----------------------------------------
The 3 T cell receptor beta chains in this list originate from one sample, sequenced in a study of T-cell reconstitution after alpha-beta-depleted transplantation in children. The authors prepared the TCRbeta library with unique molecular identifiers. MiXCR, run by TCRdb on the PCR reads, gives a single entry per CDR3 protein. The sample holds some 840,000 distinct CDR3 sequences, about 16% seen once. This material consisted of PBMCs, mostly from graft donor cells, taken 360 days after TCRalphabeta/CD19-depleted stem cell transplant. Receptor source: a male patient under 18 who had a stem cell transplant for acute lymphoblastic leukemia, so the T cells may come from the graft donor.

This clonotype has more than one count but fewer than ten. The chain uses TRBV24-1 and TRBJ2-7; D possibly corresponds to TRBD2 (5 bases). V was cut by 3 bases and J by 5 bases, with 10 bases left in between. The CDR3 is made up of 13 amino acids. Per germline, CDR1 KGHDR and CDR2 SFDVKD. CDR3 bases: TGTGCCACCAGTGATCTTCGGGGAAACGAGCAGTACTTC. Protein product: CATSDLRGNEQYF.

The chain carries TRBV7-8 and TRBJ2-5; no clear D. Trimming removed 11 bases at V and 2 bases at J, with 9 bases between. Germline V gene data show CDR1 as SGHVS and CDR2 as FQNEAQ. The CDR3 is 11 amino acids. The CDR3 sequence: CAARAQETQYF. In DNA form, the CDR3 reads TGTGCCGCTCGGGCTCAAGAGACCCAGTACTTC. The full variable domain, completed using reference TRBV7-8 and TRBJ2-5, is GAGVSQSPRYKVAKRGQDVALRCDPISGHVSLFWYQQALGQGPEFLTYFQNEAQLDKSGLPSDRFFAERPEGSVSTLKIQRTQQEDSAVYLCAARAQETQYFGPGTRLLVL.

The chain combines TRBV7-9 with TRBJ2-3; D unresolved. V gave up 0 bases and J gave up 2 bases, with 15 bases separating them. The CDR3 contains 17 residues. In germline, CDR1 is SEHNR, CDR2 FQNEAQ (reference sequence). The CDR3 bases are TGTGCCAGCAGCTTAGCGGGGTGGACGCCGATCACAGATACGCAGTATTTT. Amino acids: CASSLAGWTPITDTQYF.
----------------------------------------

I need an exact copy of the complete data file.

The 3 T cell receptor beta chains in this list originate from one sample, sequenced in a study of T-cell reconstitution after alpha-beta-depleted transplantation in children. The authors prepared the TCRbeta library with unique molecular identifiers. MiXCR, run by TCRdb on the PCR reads, gives a single entry per CDR3 protein. The sample holds some 840,000 distinct CDR3 sequences, about 16% seen once. This material consisted of PBMCs, mostly from graft donor cells, taken 360 days after TCRalphabeta/CD19-depleted stem cell transplant. Receptor source: a male patient under 18 who had a stem cell transplant for acute lymphoblastic leukemia, so the T cells may come from the graft donor.

This clonotype has more than one count but fewer than ten. The chain uses TRBV24-1 and TRBJ2-7; D possibly corresponds to TRBD2 (5 bases). V was cut by 3 bases and J by 5 bases, with 10 bases left in between. The CDR3 is made up of 13 amino acids. Per germline, CDR1 KGHDR and CDR2 SFDVKD. CDR3 bases: TGTGCCACCAGTGATCTTCGGGGAAACGAGCAGTACTTC. Protein product: CATSDLRGNEQYF.

The chain carries TRBV7-8 and TRBJ2-5; no clear D. Trimming removed 11 bases at V and 2 bases at J, with 9 bases between. Germline V gene data show CDR1 as SGHVS and CDR2 as FQNEAQ. The CDR3 is 11 amino acids. The CDR3 sequence: CAARAQETQYF. In DNA form, the CDR3 reads TGTGCCGCTCGGGCTCAAGAGACCCAGTACTTC. The full variable domain, completed using reference TRBV7-8 and TRBJ2-5, is GAGVSQSPRYKVAKRGQDVALRCDPISGHVSLFWYQQALGQGPEFLTYFQNEAQLDKSGLPSDRFFAERPEGSVSTLKIQRTQQEDSAVYLCAARAQETQYFGPGTRLLVL.

The chain combines TRBV7-9 with TRBJ2-3; D unresolved. V gave up 0 bases and J gave up 2 bases, with 15 bases separating them. The CDR3 contains 17 residues. In germline, CDR1 is SEHNR, CDR2 FQNEAQ (reference sequence). The CDR3 bases are TGTGCCAGCAGCTTAGCGGGGTGGACGCCGATCACAGATACGCAGTATTTT. Amino acids: CASSLAGWTPITDTQYF.